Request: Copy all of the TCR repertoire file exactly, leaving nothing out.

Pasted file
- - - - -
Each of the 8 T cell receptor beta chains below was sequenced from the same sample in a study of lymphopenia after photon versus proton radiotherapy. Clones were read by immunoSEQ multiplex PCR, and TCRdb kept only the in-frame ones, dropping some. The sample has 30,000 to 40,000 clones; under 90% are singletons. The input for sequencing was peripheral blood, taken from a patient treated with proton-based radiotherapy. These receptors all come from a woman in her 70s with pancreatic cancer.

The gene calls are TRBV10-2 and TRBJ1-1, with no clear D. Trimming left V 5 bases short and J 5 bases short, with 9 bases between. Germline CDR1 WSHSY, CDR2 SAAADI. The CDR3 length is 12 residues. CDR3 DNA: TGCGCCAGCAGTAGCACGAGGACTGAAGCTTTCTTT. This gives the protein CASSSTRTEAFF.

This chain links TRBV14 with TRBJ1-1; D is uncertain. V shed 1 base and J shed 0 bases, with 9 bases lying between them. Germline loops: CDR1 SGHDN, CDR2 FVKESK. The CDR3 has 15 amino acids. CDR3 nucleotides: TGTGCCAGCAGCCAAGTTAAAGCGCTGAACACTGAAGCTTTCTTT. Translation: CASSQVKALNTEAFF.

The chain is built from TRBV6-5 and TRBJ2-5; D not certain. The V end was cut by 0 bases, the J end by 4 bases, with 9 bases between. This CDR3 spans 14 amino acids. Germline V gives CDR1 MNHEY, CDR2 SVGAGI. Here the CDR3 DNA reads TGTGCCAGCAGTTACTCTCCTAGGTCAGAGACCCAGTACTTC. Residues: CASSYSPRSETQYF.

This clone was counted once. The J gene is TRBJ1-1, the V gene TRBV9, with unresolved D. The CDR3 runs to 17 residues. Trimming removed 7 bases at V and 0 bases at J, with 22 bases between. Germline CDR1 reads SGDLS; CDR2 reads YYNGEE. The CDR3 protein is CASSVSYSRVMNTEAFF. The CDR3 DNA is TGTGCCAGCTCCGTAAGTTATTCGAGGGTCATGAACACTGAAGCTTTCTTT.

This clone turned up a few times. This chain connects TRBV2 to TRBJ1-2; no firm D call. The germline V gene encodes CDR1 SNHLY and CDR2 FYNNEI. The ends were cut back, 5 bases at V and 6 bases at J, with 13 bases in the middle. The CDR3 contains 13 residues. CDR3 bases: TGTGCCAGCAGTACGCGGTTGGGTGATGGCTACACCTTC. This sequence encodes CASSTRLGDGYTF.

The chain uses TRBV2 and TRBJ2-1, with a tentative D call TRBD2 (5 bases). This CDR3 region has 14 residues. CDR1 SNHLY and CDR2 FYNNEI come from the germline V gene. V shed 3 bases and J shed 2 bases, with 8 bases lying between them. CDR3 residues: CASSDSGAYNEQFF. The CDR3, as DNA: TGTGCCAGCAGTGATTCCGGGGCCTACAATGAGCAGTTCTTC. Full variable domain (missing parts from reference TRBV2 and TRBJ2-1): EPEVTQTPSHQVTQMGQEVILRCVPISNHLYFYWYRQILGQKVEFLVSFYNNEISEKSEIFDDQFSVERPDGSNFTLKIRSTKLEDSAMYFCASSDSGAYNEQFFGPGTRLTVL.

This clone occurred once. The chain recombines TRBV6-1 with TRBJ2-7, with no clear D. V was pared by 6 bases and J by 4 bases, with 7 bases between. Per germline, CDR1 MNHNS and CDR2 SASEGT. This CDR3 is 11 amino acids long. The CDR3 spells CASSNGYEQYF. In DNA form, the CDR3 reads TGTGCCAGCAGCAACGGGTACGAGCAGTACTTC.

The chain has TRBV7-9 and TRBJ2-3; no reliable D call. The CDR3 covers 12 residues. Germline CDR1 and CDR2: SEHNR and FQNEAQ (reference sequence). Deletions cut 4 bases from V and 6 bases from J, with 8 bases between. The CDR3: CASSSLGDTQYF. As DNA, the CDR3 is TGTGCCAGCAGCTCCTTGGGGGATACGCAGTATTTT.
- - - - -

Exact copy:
Each of the 8 T cell receptor beta chains below was sequenced from the same sample in a study of lymphopenia after photon versus proton radiotherapy. Clones were read by immunoSEQ multiplex PCR, and TCRdb kept only the in-frame ones, dropping some. The sample has 30,000 to 40,000 clones; under 90% are singletons. The input for sequencing was peripheral blood, taken from a patient treated with proton-based radiotherapy. These receptors all come from a woman in her 70s with pancreatic cancer.

The gene calls are TRBV10-2 and TRBJ1-1, with no clear D. Trimming left V 5 bases short and J 5 bases short, with 9 bases between. Germline CDR1 WSHSY, CDR2 SAAADI. The CDR3 length is 12 residues. CDR3 DNA: TGCGCCAGCAGTAGCACGAGGACTGAAGCTTTCTTT. This gives the protein CASSSTRTEAFF.

This chain links TRBV14 with TRBJ1-1; D is uncertain. V shed 1 base and J shed 0 bases, with 9 bases lying between them. Germline loops: CDR1 SGHDN, CDR2 FVKESK. The CDR3 has 15 amino acids. CDR3 nucleotides: TGTGCCAGCAGCCAAGTTAAAGCGCTGAACACTGAAGCTTTCTTT. Translation: CASSQVKALNTEAFF.

The chain is built from TRBV6-5 and TRBJ2-5; D not certain. The V end was cut by 0 bases, the J end by 4 bases, with 9 bases between. This CDR3 spans 14 amino acids. Germline V gives CDR1 MNHEY, CDR2 SVGAGI. Here the CDR3 DNA reads TGTGCCAGCAGTTACTCTCCTAGGTCAGAGACCCAGTACTTC. Residues: CASSYSPRSETQYF.

This clone was counted once. The J gene is TRBJ1-1, the V gene TRBV9, with unresolved D. The CDR3 runs to 17 residues. Trimming removed 7 bases at V and 0 bases at J, with 22 bases between. Germline CDR1 reads SGDLS; CDR2 reads YYNGEE. The CDR3 protein is CASSVSYSRVMNTEAFF. The CDR3 DNA is TGTGCCAGCTCCGTAAGTTATTCGAGGGTCATGAACACTGAAGCTTTCTTT.

This clone turned up a few times. This chain connects TRBV2 to TRBJ1-2; no firm D call. The germline V gene encodes CDR1 SNHLY and CDR2 FYNNEI. The ends were cut back, 5 bases at V and 6 bases at J, with 13 bases in the middle. The CDR3 contains 13 residues. CDR3 bases: TGTGCCAGCAGTACGCGGTTGGGTGATGGCTACACCTTC. This sequence encodes CASSTRLGDGYTF.

The chain uses TRBV2 and TRBJ2-1, with a tentative D call TRBD2 (5 bases). This CDR3 region has 14 residues. CDR1 SNHLY and CDR2 FYNNEI come from the germline V gene. V shed 3 bases and J shed 2 bases, with 8 bases lying between them. CDR3 residues: CASSDSGAYNEQFF. The CDR3, as DNA: TGTGCCAGCAGTGATTCCGGGGCCTACAATGAGCAGTTCTTC. Full variable domain (missing parts from reference TRBV2 and TRBJ2-1): EPEVTQTPSHQVTQMGQEVILRCVPISNHLYFYWYRQILGQKVEFLVSFYNNEISEKSEIFDDQFSVERPDGSNFTLKIRSTKLEDSAMYFCASSDSGAYNEQFFGPGTRLTVL.

This clone occurred once. The chain recombines TRBV6-1 with TRBJ2-7, with no clear D. V was pared by 6 bases and J by 4 bases, with 7 bases between. Per germline, CDR1 MNHNS and CDR2 SASEGT. This CDR3 is 11 amino acids long. The CDR3 spells CASSNGYEQYF. In DNA form, the CDR3 reads TGTGCCAGCAGCAACGGGTACGAGCAGTACTTC.

The chain has TRBV7-9 and TRBJ2-3; no reliable D call. The CDR3 covers 12 residues. Germline CDR1 and CDR2: SEHNR and FQNEAQ (reference sequence). Deletions cut 4 bases from V and 6 bases from J, with 8 bases between. The CDR3: CASSSLGDTQYF. As DNA, the CDR3 is TGTGCCAGCAGCTCCTTGGGGGATACGCAGTATTTT.